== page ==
Architectural inspirations

AKIRA

THE FIFTH ELEMENT

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4 Responses to “Architectural inspirations”

  1. Being one of my most favored Science Fiction Films, The Fifth Element achieves great success in its visual and special effects architecture.

    Personally, from what I have seen, the world in which is built around the characters fundamentally emphasizes this notion of architectural imitation of specifically “Metropolis”. From the scene where Leeloo is edged on the side of the building, we can really see this world or city that is full of hovering cars and advanced technologies; however, the world also seems crowded, with buildings in close proximity with one another and the fact that they look old and run down. I think this is important because it shows that this world represents one that is beautiful and spectacular, but also one that is horrifying and fragmented.

    This can also be reflected with Ghost in the Shell, which we just watched, as the city had both elements of high, tall, and advanced buildings but also those that are smaller, run down, and old.

    I feel that this is integral to both the understanding of science fiction and the movie itself because of the fact that it shows that the environment and world can be seen as a ‘character’ in itself as it directly effects everything that surrounds it, including the physical characters.

  2. Ariel Kroon Says:

    This really reminds me of the “architecture of light” – something we studied in Cyborg Fictions a few years ago. I can’t remember all of it, but the soaring buildings and shining glass contribute to this architecture; which is a trademark of many cyberpunk and science fiction films. The cluster of buildings thrusting up into the sky signifies man’s achievements and the power that he holds through his ability to become more and more technologically advanced.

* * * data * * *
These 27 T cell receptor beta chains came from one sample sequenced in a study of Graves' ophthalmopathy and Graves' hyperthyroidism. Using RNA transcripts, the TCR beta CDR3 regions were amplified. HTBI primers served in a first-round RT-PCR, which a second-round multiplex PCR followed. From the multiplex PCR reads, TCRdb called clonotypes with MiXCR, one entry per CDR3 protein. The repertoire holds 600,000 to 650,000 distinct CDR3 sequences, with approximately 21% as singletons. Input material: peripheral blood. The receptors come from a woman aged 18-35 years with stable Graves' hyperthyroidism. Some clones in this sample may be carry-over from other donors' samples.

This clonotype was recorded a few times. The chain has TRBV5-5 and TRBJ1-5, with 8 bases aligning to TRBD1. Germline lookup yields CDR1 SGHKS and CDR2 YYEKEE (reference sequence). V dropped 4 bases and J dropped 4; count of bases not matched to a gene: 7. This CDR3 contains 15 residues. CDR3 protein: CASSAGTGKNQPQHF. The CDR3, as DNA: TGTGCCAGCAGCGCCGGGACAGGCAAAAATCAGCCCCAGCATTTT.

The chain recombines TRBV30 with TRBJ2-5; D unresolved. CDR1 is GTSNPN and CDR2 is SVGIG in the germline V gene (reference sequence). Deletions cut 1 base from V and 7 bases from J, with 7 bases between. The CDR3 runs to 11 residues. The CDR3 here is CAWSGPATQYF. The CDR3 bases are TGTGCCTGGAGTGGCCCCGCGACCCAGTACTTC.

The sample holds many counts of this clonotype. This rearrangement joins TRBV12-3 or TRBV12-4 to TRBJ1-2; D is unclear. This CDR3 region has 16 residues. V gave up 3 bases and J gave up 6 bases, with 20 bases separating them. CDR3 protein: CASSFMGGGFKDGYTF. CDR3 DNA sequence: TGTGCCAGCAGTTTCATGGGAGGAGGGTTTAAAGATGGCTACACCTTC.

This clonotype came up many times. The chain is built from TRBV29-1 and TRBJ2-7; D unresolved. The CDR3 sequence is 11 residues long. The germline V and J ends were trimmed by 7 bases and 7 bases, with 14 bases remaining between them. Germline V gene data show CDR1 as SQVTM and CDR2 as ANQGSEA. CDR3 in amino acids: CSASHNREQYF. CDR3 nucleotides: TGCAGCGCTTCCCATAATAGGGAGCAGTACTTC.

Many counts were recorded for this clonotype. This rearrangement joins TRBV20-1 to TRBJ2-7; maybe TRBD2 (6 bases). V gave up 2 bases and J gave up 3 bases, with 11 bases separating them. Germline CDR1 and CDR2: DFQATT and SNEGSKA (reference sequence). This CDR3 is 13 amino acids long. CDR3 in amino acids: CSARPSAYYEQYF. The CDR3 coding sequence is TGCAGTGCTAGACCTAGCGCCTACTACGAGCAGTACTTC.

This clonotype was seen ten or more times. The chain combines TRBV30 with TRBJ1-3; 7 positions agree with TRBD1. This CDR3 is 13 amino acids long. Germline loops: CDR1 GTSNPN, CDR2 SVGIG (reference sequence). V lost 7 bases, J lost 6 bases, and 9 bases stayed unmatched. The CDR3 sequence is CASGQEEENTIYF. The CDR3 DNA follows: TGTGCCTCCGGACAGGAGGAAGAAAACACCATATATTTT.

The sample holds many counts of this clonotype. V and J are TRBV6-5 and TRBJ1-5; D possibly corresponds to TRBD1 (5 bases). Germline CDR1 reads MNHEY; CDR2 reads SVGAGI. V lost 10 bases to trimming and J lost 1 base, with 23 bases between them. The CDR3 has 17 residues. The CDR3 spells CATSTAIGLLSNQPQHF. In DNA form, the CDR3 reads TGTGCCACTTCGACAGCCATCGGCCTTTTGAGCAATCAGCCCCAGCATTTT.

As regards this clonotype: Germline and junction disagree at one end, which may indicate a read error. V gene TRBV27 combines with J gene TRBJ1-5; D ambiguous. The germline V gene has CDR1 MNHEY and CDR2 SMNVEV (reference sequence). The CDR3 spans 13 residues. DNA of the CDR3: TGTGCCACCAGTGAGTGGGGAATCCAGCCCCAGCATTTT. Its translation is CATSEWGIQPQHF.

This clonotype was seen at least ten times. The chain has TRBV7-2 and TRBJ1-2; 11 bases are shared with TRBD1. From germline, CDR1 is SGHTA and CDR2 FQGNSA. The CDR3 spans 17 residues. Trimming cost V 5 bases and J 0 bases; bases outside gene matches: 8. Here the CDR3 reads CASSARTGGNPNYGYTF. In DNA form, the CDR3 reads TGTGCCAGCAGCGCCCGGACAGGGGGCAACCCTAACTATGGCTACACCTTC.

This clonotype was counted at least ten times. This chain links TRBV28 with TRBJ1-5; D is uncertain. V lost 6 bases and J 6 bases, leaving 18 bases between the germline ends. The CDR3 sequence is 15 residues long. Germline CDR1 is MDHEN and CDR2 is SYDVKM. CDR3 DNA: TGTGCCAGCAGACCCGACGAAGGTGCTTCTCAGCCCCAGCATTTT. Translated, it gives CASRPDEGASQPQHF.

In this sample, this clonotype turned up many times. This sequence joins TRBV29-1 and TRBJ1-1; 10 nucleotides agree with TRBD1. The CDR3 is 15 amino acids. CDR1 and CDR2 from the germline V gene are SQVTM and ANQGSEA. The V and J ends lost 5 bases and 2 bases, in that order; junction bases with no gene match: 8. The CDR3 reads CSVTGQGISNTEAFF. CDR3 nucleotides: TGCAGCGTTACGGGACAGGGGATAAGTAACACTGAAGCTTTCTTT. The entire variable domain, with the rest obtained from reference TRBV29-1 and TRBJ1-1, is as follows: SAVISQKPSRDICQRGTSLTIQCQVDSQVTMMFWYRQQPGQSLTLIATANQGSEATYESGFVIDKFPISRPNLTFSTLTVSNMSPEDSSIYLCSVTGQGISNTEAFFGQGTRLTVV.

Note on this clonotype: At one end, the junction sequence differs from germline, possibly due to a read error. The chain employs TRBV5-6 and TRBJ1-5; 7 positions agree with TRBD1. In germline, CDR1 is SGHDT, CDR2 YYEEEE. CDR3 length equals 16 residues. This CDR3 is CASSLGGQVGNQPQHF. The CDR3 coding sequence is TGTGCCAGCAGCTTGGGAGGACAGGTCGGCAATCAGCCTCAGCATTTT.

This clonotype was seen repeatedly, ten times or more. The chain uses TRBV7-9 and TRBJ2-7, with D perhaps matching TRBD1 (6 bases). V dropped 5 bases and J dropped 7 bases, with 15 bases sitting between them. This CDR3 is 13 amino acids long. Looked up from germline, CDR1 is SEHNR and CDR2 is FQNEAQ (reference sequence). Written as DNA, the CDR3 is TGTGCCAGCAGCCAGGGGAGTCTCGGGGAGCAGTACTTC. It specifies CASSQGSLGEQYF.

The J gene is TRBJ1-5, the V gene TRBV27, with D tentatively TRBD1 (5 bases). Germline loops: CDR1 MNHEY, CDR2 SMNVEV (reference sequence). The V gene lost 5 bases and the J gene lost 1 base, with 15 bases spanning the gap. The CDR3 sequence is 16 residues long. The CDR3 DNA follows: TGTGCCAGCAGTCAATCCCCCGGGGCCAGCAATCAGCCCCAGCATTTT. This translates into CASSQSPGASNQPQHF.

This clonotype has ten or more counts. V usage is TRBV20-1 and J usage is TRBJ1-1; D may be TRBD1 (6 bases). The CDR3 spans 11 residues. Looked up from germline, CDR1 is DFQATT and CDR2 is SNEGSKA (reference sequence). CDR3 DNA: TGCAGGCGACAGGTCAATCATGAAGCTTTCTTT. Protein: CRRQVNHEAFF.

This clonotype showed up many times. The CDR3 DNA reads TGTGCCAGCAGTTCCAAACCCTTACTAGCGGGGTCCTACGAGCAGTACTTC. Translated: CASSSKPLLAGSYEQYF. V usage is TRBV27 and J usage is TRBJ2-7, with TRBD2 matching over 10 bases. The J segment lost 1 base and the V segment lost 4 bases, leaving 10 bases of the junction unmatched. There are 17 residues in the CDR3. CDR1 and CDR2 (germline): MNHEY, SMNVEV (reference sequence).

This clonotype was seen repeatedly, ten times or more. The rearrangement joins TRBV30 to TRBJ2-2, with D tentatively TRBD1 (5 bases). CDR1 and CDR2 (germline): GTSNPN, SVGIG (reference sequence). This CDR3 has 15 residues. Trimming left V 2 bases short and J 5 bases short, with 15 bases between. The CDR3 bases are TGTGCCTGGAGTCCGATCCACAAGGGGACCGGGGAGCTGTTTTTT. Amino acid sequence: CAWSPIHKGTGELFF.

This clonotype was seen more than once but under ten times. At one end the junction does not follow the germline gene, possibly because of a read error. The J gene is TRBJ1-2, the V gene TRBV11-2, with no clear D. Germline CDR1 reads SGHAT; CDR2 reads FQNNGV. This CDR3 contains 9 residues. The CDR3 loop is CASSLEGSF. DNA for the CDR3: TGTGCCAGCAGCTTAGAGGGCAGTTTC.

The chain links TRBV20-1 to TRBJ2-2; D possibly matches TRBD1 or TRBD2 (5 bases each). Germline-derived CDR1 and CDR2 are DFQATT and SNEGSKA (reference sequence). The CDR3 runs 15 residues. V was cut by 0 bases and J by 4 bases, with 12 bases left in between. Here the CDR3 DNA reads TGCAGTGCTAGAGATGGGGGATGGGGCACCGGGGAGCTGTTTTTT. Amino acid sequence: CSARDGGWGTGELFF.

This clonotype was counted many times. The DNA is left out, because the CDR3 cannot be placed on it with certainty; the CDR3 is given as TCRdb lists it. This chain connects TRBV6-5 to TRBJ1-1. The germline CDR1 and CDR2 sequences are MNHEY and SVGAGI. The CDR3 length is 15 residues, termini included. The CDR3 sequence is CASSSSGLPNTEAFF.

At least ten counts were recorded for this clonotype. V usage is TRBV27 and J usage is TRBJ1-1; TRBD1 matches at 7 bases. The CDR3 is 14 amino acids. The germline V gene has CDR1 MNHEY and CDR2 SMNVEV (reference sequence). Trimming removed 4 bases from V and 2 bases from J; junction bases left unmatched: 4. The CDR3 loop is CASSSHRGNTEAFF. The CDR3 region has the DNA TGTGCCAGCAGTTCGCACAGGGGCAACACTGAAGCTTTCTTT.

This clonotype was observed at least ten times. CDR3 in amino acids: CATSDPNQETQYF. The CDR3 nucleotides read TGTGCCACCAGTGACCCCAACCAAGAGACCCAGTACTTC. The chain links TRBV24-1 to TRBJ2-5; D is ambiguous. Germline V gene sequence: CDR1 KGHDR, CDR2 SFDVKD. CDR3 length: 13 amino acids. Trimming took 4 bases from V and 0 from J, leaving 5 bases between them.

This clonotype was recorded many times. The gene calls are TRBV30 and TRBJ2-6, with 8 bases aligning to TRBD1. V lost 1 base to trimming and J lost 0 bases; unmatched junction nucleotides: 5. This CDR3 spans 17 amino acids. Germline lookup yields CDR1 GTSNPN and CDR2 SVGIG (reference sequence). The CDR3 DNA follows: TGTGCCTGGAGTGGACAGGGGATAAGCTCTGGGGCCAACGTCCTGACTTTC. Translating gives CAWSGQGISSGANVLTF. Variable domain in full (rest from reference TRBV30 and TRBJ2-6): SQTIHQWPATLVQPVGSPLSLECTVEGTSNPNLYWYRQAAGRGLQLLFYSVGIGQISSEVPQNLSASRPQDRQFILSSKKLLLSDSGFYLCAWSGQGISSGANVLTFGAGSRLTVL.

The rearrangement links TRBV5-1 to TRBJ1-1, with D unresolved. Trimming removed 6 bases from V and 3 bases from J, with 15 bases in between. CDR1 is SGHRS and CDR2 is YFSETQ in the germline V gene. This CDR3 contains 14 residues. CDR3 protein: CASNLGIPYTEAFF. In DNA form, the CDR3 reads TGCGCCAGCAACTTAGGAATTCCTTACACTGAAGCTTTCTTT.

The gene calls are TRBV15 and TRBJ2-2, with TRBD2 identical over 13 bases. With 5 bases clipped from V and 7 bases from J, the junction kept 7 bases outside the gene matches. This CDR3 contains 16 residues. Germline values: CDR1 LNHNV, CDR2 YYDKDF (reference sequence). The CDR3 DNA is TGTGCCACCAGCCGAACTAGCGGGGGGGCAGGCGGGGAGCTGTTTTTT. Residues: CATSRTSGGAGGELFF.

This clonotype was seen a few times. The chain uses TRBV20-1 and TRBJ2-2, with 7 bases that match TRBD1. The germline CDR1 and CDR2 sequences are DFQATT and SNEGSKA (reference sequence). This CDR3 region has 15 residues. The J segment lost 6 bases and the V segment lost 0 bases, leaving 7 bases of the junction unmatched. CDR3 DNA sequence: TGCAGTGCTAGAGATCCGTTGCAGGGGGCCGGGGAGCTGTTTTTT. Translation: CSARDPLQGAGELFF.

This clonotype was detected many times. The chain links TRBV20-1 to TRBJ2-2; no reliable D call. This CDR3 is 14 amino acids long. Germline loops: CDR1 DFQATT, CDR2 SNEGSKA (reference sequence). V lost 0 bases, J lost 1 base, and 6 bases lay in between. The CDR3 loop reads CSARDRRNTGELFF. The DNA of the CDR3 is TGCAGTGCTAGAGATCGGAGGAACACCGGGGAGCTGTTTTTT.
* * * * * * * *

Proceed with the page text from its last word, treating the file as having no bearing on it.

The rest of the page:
It’s also extremely phallic, but I digress.

    I like how one can trace this idea of the shining city of lights right back to Metropolis – the influence is clear; there are only small variations in style throughout later movies, still adhering to the same visuals that were presented in Metropolis.

  3. John Aromolaran Says:

    i have never seen The Fifth element. However, it is obvious that the stylicstic innovation is a significant part of the film.
    the norm of a tidy or spotless image of a futuristic environment is not the case in this film. Instead of space and grey scale colours like in Brazil (1985), you have lots of colour, clutter and a very busy city.
    The characters seem to still have very human, and relatable mannerisms and are easy to understand.
    from watching that clip i would say that is have a few out of the box elements. in comparison to your average scifi film.

  4. Elaborating on this notion
    as the futuristic city landscape
    as congested and run-down, I feel

    City landscapes in science fiction film, seem to be encoded with either ideas of both efficiency, and freshness, such as “I, Robot” “2001” and to a lesser extent “A.I. Artificial Intellgience” or we have the dark, grittiness that seems to have resurged, and repopularized in recent years, such as “Chronicles of Riddick” “Titan A.E.” “Matrix” and older films like “Blade Runner” “Akira” and “Ghost in the Shell”.

    I will elaborate on the difference between the two. Often, this bright futuristic environment, which connotes future efficiency and optimism. This presentation also has a humanistic overtone to it. It feels like, even as technology progress, and evolves, that the human component still remains. Differently, in movies mentioned with a gritty exterior, the cities are often presented as dark, congested, and dirty. It also represents a cold, non-empathetic world. They often have very tall buildings, very small rooms, and a dark-green tint (such as in the Matrix) or just darkness (like the noir in Blade Runner). These presentations are antithetical of one another. One represents a hopeful future, and the other is bleak. As far at the clips selected, I feel like Akira presents itself, in architecture, as being far more bleak and decayed. However, although more optimistic then Akira, 5th element still represents some social decay. Although, it is much more hopeful and optimistic, alluding to a cleaner, and more peaceful social atmosphere and environment than the other.

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